But sometimes con men pose as commercial real estate lenders. They're not a bank. They don't operate a mortgage investment fund. They don't syndicate wealthy private investors to make hard money commercial real estate loans. Nope. These fraudulent commercial mortgage companies usually don't have a dime to lend. But they have impressive letterhead and a great sales ability.

These con men will buy commercial mortgage leads from some internet source. They'll then call the borrower and say that they make commercial loans. After the borrower has submitted his commercial real estate loan application, the "lender" will then issue a conditional commitment letter (term sheet) with great terms - often just 6% interest in a 7.5% market - that calls for a large application fee.

The borrower is thrilled to get the term sheet and sends in his deposit.  After the check clears, the borrower never hears from the "lender" again. The borrower will call and call, but all he'll get is the sound of a telephone ringing or an answering machine. The borrower will leave repeated messages that eventually escalate to legal threats, but still he'll get get no response.

Eventually the borrower will contact the state authorities, but unfortunately few states ever follow up on commercial loan fraud. It's a white collar crime. Heaven help the ghetto kid who steals $1,000 for dope. The police will track him down and send him away to jail. But if some hustler cons a commercial property investor out of a $50,000 loan fee, his complaint will often rot forever in some unworked file.

So what should a commercial borrower do to avoid falling prey to this con?

  1. Be suspicious of any commercial loan offer with terms far superior to everyone else. If a commercial lender is quoting 6.0% in a 7.5% market, the commercial borrower should ask himself, "What lender is at 6.125% that forced this lender to drop his rate to 6.0% in order to get the deal?" Legitimate commercial lenders don't just lower their rates to 6.0% because they are nice guys. C'mon. Use some common sense here.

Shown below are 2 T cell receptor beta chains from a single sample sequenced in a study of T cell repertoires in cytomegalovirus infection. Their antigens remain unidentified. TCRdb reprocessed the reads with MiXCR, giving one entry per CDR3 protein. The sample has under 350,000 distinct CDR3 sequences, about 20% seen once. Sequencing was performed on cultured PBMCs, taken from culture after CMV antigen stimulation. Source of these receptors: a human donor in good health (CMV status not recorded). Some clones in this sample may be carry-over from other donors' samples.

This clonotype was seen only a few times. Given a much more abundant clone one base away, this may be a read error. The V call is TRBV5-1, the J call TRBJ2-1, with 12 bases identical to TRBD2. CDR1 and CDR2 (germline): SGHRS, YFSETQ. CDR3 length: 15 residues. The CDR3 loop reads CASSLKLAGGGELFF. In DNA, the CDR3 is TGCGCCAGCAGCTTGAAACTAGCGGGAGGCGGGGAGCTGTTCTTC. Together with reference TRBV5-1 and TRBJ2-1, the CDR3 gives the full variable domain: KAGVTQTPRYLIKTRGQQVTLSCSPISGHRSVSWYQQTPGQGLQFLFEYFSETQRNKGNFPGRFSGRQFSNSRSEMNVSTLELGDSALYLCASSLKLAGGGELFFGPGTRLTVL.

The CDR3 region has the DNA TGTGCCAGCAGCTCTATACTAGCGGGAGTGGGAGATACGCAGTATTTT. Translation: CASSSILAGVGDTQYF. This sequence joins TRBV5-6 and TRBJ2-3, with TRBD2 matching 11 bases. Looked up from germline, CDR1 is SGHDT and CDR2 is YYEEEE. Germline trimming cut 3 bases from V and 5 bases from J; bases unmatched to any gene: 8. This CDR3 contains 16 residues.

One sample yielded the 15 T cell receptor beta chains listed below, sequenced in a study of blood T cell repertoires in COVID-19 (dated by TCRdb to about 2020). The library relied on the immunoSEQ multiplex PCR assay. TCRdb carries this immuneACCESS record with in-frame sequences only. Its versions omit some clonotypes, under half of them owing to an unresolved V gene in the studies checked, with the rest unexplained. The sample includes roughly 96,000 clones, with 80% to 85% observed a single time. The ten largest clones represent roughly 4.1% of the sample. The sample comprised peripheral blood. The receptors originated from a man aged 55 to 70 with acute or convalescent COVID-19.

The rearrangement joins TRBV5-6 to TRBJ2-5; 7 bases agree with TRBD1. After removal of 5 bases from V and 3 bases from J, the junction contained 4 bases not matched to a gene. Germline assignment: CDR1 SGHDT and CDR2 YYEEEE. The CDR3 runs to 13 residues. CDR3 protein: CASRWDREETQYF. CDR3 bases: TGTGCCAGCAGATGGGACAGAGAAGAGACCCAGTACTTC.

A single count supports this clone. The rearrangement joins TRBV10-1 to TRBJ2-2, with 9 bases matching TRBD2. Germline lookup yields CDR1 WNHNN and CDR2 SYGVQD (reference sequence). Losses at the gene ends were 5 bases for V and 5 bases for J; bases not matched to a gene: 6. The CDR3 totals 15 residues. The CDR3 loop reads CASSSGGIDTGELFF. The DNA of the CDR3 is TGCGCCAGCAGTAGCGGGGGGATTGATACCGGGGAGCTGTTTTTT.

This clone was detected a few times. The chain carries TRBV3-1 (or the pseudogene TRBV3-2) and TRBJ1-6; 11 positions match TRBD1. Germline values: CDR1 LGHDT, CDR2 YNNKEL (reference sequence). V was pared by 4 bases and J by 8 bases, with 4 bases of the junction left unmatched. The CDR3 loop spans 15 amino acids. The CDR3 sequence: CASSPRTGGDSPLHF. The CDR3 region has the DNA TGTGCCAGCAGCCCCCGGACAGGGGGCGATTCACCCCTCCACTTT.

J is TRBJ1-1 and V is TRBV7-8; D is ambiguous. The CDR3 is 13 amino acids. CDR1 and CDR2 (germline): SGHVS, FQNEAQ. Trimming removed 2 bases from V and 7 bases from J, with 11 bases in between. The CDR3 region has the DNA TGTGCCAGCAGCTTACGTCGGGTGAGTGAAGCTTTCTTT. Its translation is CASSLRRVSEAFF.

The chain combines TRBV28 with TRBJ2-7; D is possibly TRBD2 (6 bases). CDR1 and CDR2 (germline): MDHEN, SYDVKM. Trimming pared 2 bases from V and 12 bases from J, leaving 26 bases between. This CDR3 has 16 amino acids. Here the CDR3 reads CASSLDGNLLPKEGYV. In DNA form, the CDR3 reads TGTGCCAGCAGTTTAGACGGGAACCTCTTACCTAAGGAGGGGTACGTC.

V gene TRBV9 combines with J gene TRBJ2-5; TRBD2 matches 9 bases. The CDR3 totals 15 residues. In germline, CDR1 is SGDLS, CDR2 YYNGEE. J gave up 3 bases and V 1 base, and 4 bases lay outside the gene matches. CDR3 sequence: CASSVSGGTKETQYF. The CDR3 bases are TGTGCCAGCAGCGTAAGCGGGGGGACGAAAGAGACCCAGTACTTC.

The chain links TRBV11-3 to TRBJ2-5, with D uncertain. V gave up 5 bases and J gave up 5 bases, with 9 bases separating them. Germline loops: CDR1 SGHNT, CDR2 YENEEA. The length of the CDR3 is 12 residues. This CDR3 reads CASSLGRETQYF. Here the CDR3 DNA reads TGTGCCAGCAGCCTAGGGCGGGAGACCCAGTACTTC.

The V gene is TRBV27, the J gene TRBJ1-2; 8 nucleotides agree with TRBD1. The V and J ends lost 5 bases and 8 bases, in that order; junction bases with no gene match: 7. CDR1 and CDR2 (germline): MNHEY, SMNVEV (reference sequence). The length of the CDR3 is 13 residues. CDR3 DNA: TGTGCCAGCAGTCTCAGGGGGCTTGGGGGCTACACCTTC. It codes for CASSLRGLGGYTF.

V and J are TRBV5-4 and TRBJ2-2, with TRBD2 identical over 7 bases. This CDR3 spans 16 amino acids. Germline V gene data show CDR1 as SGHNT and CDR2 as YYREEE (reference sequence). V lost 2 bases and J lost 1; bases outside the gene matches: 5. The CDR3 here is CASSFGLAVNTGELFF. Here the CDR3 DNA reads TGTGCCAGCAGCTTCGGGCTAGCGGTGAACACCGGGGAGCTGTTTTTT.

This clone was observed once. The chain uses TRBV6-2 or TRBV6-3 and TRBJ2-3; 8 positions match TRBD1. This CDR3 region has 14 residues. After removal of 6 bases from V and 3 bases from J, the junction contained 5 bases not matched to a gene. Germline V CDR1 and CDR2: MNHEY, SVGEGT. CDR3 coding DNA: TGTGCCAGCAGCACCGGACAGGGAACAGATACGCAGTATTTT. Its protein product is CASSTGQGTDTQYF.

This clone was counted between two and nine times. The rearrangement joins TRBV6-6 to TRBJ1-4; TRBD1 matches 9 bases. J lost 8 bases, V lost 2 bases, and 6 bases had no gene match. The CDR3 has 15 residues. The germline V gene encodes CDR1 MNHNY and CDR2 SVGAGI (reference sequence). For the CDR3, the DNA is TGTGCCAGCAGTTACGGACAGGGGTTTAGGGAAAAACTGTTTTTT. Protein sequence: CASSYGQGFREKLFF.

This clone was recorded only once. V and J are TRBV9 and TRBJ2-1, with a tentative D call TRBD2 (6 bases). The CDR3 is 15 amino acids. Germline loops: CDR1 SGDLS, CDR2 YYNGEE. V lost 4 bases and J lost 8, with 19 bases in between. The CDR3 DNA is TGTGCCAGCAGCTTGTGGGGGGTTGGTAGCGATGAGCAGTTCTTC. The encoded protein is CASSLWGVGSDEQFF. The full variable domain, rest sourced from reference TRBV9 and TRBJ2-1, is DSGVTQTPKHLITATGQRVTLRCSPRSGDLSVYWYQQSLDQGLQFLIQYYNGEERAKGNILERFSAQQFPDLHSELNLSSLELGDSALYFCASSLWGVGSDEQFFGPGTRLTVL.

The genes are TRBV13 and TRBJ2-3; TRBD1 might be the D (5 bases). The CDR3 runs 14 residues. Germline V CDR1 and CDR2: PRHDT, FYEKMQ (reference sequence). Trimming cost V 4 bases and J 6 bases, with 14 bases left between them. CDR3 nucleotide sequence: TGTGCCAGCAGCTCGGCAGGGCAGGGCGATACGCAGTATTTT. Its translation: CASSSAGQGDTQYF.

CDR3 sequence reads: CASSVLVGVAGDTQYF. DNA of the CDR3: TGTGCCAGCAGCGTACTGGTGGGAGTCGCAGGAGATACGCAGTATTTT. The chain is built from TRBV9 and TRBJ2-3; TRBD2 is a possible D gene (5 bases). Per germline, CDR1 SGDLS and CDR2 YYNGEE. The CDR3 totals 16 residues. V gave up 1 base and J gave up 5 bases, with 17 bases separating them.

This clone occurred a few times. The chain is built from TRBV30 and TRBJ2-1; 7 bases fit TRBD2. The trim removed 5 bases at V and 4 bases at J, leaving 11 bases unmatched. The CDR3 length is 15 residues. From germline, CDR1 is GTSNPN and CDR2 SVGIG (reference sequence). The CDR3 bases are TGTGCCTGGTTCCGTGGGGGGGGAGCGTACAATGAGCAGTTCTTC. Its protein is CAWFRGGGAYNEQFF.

2. Google your commercial lender. Many times complaints from similar victims will show up in discussion groups.
  3. Look at the "lender's" web site. Legitimate commercial lenders will have extensive and expensive web sites, not just three or four pages.
  4. Where does this "lender" get his dough to lend? Banks and savings and loan associations get their dough from deposits. Life companies get their dough from insurance premiums. Hard money lenders get their dough from private investors. If this "lender" claims to be a hard money lender, his web site should have a bunch of pages devoted to enticing private investors to invest with his company.
  5. Be more suspicious if the lender is a "mortgage company", "capital company" or a "funding company" rather than a bank.  He could be legitimate, but you'll need to do more due diligence.
  6. I am always suspicious of any "lender" pretending to be a bank when he is not. Tipoffs include the words "Banc" or "Something Bankers" in the company name. The names of legitimate banks almost always end with the word "Bank".
  7. Trust your instincts. If the deal sounds too good to be true, it probably isn't. If the "lender" is too easy on the paperwork or the length of the procedure, be on guard.
  8. Does the "lender" have a warm body answering the phone or just an answering machine?
  9. One final point. A very wise man once told me that the way to spot a con man in a crowd of 100 people. Ask yourself which of these guys are you SURE is not the con man ... and he will be the con man! They are experts at projecting trustability.

Don't be a victim. There are hundreds of these advance fee scammers at work in the commercial real estate mortgage marketplace.

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Your comments are invited.

Topics: commercial real estate loan, commercial loan, advance fee fraud, advance fee scam, commercial loan con men, commercial loan fraud, commercial mortgage fraud, loan fraud